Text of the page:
Need to pick your training brains... (re: long down)
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Thread: Need to pick your training brains... (re: long down)

  1. #1
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    DefaultNeed to pick your training brains... (re: long down)

    Henry has been really stressing the long down lately. When we train in class, I do come in periodically and reward him for staying down. If another dog breaks in the line and he keeps his down, he similarly gets rewarded.

    A few weeks ago in Lansing, he broke when the Rhodesian Ridgeback broke, stood up and started whining and carrying on. This was after about 30 seconds of looking at me, and looking towards the ridgeback and then back at me, over and over again.

    Today, in class, he broke, stood up... Tyler (springer spaniel), a few dogs down, was whining and crying, alternating with breaking.

    So... my question is, how do I deal with this? Our instructor suggested (in a trial situation) to keep Henry back from the line a bit so that he can see all of the dogs in his peripheral vision. She thinks he's stressing because he hears the whining and can't see the dog who is whining or what the dog is whining about...

    Thoughts? We have a trial coming up in Jan...

    Thanks, in advance!



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  3. #2
    3TailsWaggin's Avatar
    3TailsWaggin is offline Senior Member
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    DefaultRe: Need to pick your training brains... (re: long down)

    I would keep working him around the whining dog and let him know he cannot get up no matter what. If you have a whiner available, take advantage of it.

    In the lineup, you don't get much of a choice how to set your dog, the judge will tell you and if you try to stay too far back, the judge will most likely move you up so your dog is in line with the others.

    Is this for Open or still the Novice class? Regardless, I'd do the downs for at least twice the time you need. 10 minutes for Open and six minutes for Novice. Make your dog nail it. They really need to learn that they cannot break, no matter what goes on around them.

    When I'm teaching classes, I put Ruger in a down stay to work with other dogs or to set up equipment, etc. He will stay until I release him. Impresses the heck out of students, but it's something everyone should practice doing. Put Henry in a down stay often and in different locations.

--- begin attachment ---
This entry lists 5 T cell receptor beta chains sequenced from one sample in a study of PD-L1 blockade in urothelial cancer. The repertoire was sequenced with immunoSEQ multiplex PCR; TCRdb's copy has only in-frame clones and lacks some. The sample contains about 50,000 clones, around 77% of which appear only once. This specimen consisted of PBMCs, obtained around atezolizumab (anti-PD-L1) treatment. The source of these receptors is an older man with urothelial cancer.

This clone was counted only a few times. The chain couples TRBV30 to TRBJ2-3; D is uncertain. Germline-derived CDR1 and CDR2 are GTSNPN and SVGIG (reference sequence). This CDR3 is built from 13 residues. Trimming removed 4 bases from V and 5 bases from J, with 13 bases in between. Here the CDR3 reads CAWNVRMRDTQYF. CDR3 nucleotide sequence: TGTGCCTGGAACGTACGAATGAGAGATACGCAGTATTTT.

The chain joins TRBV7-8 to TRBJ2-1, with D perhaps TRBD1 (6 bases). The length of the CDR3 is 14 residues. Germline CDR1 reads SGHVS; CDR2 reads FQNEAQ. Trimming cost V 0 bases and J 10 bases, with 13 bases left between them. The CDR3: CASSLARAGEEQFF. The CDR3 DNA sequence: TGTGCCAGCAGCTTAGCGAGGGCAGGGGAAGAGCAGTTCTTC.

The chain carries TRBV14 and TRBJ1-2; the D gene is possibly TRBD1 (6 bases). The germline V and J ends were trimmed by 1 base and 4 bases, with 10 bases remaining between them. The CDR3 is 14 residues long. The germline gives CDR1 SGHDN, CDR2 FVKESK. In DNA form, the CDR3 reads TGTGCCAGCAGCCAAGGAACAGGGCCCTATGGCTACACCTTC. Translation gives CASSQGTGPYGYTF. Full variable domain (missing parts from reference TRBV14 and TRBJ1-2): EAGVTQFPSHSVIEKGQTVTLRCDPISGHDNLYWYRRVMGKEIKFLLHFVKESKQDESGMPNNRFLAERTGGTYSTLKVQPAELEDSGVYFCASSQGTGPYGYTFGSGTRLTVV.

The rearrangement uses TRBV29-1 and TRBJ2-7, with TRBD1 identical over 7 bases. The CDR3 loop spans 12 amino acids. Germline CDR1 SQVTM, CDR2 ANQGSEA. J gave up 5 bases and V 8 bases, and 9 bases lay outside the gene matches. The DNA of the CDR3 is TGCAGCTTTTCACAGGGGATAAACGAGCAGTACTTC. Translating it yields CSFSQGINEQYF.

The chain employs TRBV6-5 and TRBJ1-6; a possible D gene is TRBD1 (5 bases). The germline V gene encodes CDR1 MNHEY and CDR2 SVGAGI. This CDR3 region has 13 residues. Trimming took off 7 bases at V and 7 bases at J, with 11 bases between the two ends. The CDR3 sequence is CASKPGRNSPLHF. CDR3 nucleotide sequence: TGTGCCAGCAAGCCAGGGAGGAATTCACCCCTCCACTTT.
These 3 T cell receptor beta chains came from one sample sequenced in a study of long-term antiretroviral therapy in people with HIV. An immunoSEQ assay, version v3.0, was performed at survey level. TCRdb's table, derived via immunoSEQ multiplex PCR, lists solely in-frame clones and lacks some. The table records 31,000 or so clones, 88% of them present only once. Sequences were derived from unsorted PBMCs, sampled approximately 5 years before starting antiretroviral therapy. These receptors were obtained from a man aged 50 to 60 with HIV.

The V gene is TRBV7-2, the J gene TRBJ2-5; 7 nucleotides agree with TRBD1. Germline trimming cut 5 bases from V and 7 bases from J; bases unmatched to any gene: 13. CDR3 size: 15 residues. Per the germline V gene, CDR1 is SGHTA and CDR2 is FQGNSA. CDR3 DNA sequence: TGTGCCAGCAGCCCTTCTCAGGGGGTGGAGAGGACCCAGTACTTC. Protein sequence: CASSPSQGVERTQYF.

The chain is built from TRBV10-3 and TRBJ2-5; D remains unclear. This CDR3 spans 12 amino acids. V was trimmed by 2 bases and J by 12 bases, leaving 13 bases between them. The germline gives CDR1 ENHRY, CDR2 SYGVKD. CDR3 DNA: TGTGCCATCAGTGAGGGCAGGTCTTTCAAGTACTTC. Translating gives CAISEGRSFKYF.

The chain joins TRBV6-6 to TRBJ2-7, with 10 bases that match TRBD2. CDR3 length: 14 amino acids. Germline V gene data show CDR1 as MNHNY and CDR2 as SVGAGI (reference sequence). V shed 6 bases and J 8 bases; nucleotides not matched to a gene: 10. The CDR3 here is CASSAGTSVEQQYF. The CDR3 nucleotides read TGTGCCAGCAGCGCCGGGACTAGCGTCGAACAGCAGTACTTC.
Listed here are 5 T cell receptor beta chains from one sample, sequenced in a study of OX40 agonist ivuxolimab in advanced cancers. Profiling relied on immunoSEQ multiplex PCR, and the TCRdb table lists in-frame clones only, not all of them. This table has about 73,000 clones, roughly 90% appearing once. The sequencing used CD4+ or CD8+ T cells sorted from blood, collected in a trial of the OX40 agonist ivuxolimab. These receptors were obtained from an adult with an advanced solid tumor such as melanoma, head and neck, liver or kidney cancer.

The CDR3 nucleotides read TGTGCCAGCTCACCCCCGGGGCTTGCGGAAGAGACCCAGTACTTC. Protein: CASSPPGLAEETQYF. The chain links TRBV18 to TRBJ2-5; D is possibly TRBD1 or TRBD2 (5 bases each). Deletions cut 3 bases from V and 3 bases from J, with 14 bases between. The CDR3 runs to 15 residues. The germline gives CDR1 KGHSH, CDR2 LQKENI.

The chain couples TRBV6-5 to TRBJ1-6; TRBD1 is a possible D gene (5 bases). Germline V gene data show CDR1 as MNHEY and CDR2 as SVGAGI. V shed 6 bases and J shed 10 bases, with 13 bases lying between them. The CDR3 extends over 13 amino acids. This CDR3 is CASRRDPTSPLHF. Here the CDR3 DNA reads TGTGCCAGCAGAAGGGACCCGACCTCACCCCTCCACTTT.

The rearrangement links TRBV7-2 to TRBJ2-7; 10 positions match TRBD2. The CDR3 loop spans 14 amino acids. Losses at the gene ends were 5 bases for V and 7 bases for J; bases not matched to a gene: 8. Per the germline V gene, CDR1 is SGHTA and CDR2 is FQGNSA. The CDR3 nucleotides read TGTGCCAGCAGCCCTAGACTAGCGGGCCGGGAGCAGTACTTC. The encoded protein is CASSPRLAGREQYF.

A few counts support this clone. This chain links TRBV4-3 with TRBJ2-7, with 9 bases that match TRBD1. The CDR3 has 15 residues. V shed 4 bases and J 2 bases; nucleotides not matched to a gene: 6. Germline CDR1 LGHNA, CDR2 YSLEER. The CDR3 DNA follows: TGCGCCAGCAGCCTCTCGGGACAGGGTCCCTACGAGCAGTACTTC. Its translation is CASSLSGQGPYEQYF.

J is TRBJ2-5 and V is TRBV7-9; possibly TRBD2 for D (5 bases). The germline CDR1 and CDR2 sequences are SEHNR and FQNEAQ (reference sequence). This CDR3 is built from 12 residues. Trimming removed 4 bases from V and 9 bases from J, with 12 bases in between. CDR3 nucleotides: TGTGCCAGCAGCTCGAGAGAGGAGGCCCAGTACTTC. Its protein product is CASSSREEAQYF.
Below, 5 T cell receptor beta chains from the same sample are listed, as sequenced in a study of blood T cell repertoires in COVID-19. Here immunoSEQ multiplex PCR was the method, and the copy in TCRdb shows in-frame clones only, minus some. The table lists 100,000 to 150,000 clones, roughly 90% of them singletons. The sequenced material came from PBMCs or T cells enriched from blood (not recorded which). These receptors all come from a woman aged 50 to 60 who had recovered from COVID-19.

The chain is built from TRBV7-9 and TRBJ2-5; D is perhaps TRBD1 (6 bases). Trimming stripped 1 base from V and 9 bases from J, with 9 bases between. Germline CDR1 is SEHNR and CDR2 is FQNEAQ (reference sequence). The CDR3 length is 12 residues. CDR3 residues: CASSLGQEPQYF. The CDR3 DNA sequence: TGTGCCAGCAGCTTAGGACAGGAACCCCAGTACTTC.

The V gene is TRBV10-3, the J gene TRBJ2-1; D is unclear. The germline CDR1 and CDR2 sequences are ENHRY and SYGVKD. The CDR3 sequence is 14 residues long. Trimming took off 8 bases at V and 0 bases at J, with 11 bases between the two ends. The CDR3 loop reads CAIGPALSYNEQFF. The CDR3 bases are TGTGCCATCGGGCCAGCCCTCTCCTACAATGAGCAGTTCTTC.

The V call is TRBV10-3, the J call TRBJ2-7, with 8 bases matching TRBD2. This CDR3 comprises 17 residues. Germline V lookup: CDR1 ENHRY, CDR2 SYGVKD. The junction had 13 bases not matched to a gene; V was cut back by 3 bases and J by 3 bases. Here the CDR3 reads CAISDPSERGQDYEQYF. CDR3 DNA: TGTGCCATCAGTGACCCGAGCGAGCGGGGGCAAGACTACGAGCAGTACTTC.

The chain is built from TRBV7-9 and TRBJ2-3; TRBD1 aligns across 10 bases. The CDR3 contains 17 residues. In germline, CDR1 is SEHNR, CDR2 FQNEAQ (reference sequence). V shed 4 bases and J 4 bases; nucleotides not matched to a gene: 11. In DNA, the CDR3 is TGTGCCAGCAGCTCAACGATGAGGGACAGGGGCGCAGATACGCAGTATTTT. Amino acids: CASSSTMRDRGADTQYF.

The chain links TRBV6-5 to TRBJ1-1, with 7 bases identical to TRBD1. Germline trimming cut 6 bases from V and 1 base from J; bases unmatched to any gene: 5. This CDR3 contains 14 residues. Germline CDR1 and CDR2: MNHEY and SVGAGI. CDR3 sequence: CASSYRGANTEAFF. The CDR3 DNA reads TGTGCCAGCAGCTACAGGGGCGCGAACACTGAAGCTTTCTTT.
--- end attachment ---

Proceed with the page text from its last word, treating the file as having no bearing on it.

4. #3
    ZRL
    ZRL is offline Senior Member
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    DefaultRe: Need to pick your training brains... (re: long down)

    Sorry to go slightly OT:

    If I remember correctly, excessive vocalization is penalized in the obedience ring. Is this the case for dogs who whine during the long-down?
    Zeke RN, agility miscreant and CGC failure

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  6. #4
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    DefaultRe: Need to pick your training brains... (re: long down)

    I agree with Linda. Keep working him thru it at class. You may want to pull him from any competition until he can get thru this at training so he doesn't develop bad habits where you can't correct him (ie, shows).

    Quote Originally Posted by ZRL

    If I remember correctly, excessive vocalization is penalized in the obedience ring. Is this the case for dogs who whine during the long-down?
    Absolutely. Sniffing is also penalized.

  7. #5
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    DefaultRe: Need to pick your training brains... (re: long down)

    So, it's at the judge's discretion then, regarding "excessive vocalization"?

    This Ridgeback was just crying and whining and carrying on from the time she broke and stood up, and then started wandering about the ring. I've heard dogs whimper/whine for a bit, but this was almost for the full 3 minutes. Henry broke when she started to walk around, and then we were excused from the ring. They all did the long down again, the Ridgeback broke again (did the exact same, whining/crying etc) and two more dogs broke. I think only 1 person qualified in Novice A that day.

    Linda, this is still for Novice... we're chasing that elusive last leg. : It'll be a loooooong time before we do Open... the out-of-sight sits and downs are going to be what gets us.

    Usually Henry is good with Tyler... he never breaks because Tyler breaks, but today Tyler was whining a lot more than he usually does, and Henry stood up. :-\



  8. #6
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    DefaultRe: Need to pick your training brains... (re: long down)

    Alot of this is proofing the dogs training. Amber does pretty well on stays but we trained next to the train tracks, with people dragging crates and chairs behind her, with dumbells being thrown past her, dogs heeling around her, in the wind, in the rain, in the sun, with kids screaming and running around, with dogs running around, Etc.. the stays I worry about the most are the ones where nothing is happening. It seems that she thinks that anything that happens now is a set-up or proofing exercise, if nothing happens she thinks I am not paying attention..lol

    Kelly and Amber

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